Aware that the CSF of LCMV-infected CBA/H (X) mice contains lots of ‘activated’ lymphocytes, Rolf and I decided to see if they would kill LCMV infected, Na⁵¹Cr-labeled target cells. Fortuitously, because they were being produced by the department’s ‘core’ cell production laboratory for the virologists, Rolf used L929 cells (L cells), a ‘fibroblast’ line derived from another strain of X mice. We were over the moon when the LCM CSF cells utterly destroyed the LCMV-infected L cells. The wipe-out was way beyond anything anyone had ever seen for a pathogen. Other experiments showed that LCMV-immune spleen cells were also potent killers. The findings were quickly written up and published in the Journal of Experimental Medicine, the top format (apart from Nature and Science) for immunology papers at that time.
Then we read an article co-authored by LCMV-expert Michael Oldstone (Scripps Institute), geneticist Hugh McDevitt at Stanford and Australian (from WEHI) Graham Mitchell who was a postdoctoral fellow with Hugh. They claimed that H-2-different mice showed varying susceptibility to LCM immunopathology. We decided to test that by seeing if we could see different levels of CTL killing from X and Z mice. What we found blew our minds. Though both strains developed equivalent levels of inflammatory pathology, the X immune ‘effector’ T cells killed the LCMV-infected X targets, while the Z-set did nothing. We didn’t have a convenient Z target but Rolf had, in his Listeria studies, been obtaining macrophages by peritoneal lavage. Using LCMV-infected macrophages, we confirmed that the X immune CTLs killed only the infected X targets and the reciprocal was true for Z.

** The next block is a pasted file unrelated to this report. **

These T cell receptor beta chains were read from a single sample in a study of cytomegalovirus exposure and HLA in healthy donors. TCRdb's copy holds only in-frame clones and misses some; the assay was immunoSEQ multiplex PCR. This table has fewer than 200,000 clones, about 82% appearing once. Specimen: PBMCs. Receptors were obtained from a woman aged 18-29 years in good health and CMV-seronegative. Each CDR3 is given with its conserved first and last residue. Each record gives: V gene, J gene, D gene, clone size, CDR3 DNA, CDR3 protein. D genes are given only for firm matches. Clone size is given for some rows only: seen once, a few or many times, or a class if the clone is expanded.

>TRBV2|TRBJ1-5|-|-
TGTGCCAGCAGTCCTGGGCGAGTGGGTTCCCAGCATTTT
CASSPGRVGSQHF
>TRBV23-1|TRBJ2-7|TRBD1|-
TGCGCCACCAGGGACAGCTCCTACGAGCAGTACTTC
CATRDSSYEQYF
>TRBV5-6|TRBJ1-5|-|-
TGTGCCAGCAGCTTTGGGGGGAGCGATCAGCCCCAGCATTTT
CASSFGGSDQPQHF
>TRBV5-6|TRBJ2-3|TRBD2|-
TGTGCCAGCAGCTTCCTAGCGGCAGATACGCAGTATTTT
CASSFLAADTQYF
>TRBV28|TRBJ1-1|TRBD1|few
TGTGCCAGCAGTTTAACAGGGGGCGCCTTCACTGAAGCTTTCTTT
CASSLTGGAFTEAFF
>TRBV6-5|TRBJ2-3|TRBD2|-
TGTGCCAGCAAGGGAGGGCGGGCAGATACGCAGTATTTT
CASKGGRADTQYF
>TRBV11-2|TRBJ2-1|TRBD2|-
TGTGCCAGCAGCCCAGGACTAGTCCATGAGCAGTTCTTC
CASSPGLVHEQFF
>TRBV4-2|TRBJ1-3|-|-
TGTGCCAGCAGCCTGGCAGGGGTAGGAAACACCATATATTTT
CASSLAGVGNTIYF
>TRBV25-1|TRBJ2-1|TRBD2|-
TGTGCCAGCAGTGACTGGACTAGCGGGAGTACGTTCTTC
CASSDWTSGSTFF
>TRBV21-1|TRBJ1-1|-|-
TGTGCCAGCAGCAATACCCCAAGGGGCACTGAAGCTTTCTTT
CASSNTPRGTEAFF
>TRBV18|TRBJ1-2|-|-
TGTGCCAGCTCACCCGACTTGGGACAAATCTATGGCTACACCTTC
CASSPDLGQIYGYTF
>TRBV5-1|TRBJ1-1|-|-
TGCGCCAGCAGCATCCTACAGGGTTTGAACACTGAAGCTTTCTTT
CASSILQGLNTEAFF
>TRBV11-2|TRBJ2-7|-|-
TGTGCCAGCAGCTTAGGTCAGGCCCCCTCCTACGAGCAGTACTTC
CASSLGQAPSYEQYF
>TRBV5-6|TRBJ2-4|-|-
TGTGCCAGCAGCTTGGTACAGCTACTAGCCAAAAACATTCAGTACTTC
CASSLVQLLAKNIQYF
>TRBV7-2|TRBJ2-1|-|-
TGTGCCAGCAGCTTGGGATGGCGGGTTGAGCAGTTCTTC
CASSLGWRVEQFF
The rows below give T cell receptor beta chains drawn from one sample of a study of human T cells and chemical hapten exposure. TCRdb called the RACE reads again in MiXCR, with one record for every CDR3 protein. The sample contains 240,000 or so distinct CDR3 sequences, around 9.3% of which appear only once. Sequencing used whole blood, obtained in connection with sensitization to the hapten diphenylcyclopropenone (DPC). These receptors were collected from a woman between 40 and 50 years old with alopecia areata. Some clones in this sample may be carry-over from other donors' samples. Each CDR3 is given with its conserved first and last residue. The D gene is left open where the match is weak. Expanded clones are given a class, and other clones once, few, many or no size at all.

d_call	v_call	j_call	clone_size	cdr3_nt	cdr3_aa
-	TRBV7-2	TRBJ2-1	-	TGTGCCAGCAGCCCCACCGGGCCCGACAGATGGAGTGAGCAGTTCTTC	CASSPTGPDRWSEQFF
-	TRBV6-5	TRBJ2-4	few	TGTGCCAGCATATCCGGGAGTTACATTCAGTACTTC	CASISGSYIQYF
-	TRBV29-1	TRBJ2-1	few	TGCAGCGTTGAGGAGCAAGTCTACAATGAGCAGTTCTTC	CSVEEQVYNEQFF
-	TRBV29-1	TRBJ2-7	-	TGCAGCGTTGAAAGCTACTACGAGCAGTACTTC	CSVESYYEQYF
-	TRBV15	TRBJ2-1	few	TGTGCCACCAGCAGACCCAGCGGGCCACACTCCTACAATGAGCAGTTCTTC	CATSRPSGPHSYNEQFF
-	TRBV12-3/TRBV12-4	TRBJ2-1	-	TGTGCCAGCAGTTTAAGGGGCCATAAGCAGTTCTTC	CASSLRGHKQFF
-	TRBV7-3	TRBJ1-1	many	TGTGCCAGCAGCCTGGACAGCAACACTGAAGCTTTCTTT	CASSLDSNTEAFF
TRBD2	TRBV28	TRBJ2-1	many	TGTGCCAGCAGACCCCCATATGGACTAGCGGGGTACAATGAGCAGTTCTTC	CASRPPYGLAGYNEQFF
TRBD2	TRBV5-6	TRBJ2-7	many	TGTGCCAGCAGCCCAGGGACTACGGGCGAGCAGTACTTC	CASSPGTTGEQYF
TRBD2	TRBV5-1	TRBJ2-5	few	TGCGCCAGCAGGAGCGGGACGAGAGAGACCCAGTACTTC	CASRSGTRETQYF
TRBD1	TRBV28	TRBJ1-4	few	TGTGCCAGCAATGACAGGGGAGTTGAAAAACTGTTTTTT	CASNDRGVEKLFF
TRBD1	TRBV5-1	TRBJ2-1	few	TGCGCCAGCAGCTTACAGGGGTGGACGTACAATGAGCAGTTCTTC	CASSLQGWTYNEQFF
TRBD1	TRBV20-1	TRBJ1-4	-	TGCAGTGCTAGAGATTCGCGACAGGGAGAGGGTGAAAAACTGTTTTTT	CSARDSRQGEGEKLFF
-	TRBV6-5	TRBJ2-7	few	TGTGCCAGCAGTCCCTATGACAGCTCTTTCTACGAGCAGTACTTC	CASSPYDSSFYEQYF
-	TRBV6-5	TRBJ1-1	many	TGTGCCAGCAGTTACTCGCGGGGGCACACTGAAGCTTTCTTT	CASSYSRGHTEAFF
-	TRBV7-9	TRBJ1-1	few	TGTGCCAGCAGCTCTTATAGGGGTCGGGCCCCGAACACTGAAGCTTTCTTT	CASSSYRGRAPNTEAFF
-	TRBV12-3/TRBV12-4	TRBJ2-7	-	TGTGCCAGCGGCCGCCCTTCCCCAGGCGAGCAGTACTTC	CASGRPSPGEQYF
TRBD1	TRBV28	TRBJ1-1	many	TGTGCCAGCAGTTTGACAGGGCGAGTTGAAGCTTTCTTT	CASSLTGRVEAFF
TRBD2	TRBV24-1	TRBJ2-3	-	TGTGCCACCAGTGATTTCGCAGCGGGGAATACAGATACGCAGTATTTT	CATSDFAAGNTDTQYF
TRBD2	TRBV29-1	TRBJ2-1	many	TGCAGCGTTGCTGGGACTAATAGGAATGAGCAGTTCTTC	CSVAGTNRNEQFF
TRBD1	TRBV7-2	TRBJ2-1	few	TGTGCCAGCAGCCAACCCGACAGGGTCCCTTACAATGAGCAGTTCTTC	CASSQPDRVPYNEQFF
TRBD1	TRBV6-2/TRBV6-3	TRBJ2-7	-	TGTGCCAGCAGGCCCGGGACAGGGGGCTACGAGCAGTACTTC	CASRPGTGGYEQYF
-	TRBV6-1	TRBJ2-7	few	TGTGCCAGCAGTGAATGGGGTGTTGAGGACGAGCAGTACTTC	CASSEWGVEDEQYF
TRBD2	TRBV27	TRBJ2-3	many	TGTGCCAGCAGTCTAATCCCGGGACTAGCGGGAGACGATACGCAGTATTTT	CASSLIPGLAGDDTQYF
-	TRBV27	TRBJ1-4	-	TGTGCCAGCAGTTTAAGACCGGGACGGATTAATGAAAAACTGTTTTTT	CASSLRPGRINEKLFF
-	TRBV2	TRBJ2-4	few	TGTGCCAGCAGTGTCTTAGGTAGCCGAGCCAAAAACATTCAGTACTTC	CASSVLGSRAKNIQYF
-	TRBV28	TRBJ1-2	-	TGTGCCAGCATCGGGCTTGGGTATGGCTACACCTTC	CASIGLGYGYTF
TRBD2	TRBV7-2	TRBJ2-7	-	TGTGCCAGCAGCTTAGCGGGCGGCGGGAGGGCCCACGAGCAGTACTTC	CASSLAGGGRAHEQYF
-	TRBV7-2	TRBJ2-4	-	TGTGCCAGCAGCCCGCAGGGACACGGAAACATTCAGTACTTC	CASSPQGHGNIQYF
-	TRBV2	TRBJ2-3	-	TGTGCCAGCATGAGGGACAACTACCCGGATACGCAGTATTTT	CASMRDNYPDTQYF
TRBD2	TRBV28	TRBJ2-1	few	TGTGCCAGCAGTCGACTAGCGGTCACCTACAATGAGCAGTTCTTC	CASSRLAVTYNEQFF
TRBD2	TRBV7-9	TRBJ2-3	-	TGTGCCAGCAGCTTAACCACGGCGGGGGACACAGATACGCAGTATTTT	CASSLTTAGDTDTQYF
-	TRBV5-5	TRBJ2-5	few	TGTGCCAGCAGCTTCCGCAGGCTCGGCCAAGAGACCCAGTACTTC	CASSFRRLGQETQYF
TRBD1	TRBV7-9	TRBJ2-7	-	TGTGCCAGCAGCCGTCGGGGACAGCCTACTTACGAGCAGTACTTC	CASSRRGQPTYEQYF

At first, we thought that, in line with McDevitt’s thinking, this was probably an immune response gene (Ir gene) effect mapping to the H-2IA region between the K and D transplant loci. That would have made our findings interesting, but not totally unexpected. But then we ‘borrowed’ a few A/J (X1Y2) mice and did reciprocal experiments with X1X2 and Y1Y2 mice and LCMV-infected targets. There was massive excitement when we found that our CTL killing mapped to the strong transplantation genes (MHCI), not to the MHCII I-region.
Further experiments (many of which are even more complex) confirmed that, both for CTLs in vitro and for CMI in vivo, we saw T cell effector function wherever there was just one, shared MHCI gene (same letter, same number) between the immunised mouse and the infected target cell, with that effect also mapping to Egorov’s Z1m mutant. Suddenly, with a series of brief, 'Letters to Nature', publications in other leading journals and speaking tours in Europe and the USA, we went from total obscurity to fame and, for some, notoriety in the worlds of immunology and transplantation genetics. As I’ll summarise next week, with simple experiments that built on decades of work by others, we’d discovered why we have a transplant system. The MHC1 alleles are not primarily about organ graft rejection. These structural genes are central to ‘immune surveillance of self.’